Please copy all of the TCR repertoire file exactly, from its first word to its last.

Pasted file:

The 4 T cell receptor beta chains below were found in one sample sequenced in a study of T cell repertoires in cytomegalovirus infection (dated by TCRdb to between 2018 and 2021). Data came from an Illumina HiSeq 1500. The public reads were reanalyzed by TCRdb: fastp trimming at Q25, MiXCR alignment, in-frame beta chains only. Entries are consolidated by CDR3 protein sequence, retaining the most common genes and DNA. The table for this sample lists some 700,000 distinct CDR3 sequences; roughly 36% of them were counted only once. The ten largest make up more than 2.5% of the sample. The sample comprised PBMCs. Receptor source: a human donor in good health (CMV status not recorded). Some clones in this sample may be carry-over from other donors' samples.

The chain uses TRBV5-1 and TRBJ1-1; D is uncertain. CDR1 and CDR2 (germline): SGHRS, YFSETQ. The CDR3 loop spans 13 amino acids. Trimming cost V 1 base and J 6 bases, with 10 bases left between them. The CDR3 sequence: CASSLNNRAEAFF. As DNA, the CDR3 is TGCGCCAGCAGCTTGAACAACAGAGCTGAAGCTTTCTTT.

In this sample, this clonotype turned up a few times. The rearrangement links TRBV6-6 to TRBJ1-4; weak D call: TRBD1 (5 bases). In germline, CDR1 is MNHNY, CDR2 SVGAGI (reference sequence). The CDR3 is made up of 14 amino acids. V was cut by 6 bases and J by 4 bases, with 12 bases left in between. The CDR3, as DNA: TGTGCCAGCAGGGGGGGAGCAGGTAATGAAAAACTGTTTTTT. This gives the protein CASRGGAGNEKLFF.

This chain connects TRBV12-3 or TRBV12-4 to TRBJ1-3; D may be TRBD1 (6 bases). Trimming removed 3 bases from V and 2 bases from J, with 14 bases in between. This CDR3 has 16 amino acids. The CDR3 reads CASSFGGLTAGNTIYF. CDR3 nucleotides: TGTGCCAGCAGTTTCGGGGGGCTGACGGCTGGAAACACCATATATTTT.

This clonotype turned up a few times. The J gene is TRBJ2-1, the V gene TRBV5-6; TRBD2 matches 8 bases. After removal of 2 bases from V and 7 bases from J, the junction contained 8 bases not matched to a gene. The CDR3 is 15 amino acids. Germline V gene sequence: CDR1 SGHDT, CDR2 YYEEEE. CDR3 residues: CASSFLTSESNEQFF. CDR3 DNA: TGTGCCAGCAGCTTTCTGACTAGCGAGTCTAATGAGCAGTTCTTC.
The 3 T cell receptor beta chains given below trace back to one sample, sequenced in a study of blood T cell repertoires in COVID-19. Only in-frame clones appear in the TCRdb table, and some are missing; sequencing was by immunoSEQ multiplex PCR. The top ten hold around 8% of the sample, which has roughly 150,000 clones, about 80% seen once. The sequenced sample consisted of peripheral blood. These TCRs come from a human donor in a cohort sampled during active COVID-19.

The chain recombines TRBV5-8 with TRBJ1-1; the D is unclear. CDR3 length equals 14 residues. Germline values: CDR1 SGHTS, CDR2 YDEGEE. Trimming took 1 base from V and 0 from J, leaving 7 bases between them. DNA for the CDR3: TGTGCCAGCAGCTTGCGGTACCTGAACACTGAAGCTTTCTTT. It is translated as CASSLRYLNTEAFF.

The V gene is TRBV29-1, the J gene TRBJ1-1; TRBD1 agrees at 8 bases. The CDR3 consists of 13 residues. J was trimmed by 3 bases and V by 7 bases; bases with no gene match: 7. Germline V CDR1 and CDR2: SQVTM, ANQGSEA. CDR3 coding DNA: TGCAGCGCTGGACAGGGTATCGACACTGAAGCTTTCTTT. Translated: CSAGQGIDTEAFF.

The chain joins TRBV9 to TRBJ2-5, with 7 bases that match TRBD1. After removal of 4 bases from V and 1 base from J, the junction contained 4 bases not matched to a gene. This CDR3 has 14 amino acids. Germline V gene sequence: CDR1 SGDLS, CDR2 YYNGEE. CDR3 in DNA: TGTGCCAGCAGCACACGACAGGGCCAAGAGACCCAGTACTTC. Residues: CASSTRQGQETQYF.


The 4 T cell receptor beta chains below were found in one sample sequenced in a study of T cell repertoires in cytomegalovirus infection (dated by TCRdb to between 2018 and 2021). Data came from an Illumina HiSeq 1500. The public reads were reanalyzed by TCRdb: fastp trimming at Q25, MiXCR alignment, in-frame beta chains only. Entries are consolidated by CDR3 protein sequence, retaining the most common genes and DNA. The table for this sample lists some 700,000 distinct CDR3 sequences; roughly 36% of them were counted only once. The ten largest make up more than 2.5% of the sample. The sample comprised PBMCs. Receptor source: a human donor in good health (CMV status not recorded). Some clones in this sample may be carry-over from other donors' samples.

The chain uses TRBV5-1 and TRBJ1-1; D is uncertain. CDR1 and CDR2 (germline): SGHRS, YFSETQ. The CDR3 loop spans 13 amino acids. Trimming cost V 1 base and J 6 bases, with 10 bases left between them. The CDR3 sequence: CASSLNNRAEAFF. As DNA, the CDR3 is TGCGCCAGCAGCTTGAACAACAGAGCTGAAGCTTTCTTT.

In this sample, this clonotype turned up a few times. The rearrangement links TRBV6-6 to TRBJ1-4; weak D call: TRBD1 (5 bases). In germline, CDR1 is MNHNY, CDR2 SVGAGI (reference sequence). The CDR3 is made up of 14 amino acids. V was cut by 6 bases and J by 4 bases, with 12 bases left in between. The CDR3, as DNA: TGTGCCAGCAGGGGGGGAGCAGGTAATGAAAAACTGTTTTTT. This gives the protein CASRGGAGNEKLFF.

This chain connects TRBV12-3 or TRBV12-4 to TRBJ1-3; D may be TRBD1 (6 bases). Trimming removed 3 bases from V and 2 bases from J, with 14 bases in between. This CDR3 has 16 amino acids. The CDR3 reads CASSFGGLTAGNTIYF. CDR3 nucleotides: TGTGCCAGCAGTTTCGGGGGGCTGACGGCTGGAAACACCATATATTTT.

This clonotype turned up a few times. The J gene is TRBJ2-1, the V gene TRBV5-6; TRBD2 matches 8 bases. After removal of 2 bases from V and 7 bases from J, the junction contained 8 bases not matched to a gene. The CDR3 is 15 amino acids. Germline V gene sequence: CDR1 SGHDT, CDR2 YYEEEE. CDR3 residues: CASSFLTSESNEQFF. CDR3 DNA: TGTGCCAGCAGCTTTCTGACTAGCGAGTCTAATGAGCAGTTCTTC.
The 3 T cell receptor beta chains given below trace back to one sample, sequenced in a study of blood T cell repertoires in COVID-19. Only in-frame clones appear in the TCRdb table, and some are missing; sequencing was by immunoSEQ multiplex PCR. The top ten hold around 8% of the sample, which has roughly 150,000 clones, about 80% seen once. The sequenced sample consisted of peripheral blood. These TCRs come from a human donor in a cohort sampled during active COVID-19.

The chain recombines TRBV5-8 with TRBJ1-1; the D is unclear. CDR3 length equals 14 residues. Germline values: CDR1 SGHTS, CDR2 YDEGEE. Trimming took 1 base from V and 0 from J, leaving 7 bases between them. DNA for the CDR3: TGTGCCAGCAGCTTGCGGTACCTGAACACTGAAGCTTTCTTT. It is translated as CASSLRYLNTEAFF.

The V gene is TRBV29-1, the J gene TRBJ1-1; TRBD1 agrees at 8 bases. The CDR3 consists of 13 residues. J was trimmed by 3 bases and V by 7 bases; bases with no gene match: 7. Germline V CDR1 and CDR2: SQVTM, ANQGSEA. CDR3 coding DNA: TGCAGCGCTGGACAGGGTATCGACACTGAAGCTTTCTTT. Translated: CSAGQGIDTEAFF.

The chain joins TRBV9 to TRBJ2-5, with 7 bases that match TRBD1. After removal of 4 bases from V and 1 base from J, the junction contained 4 bases not matched to a gene. This CDR3 has 14 amino acids. Germline V gene sequence: CDR1 SGDLS, CDR2 YYNGEE. CDR3 in DNA: TGTGCCAGCAGCACACGACAGGGCCAAGAGACCCAGTACTTC. Residues: CASSTRQGQETQYF.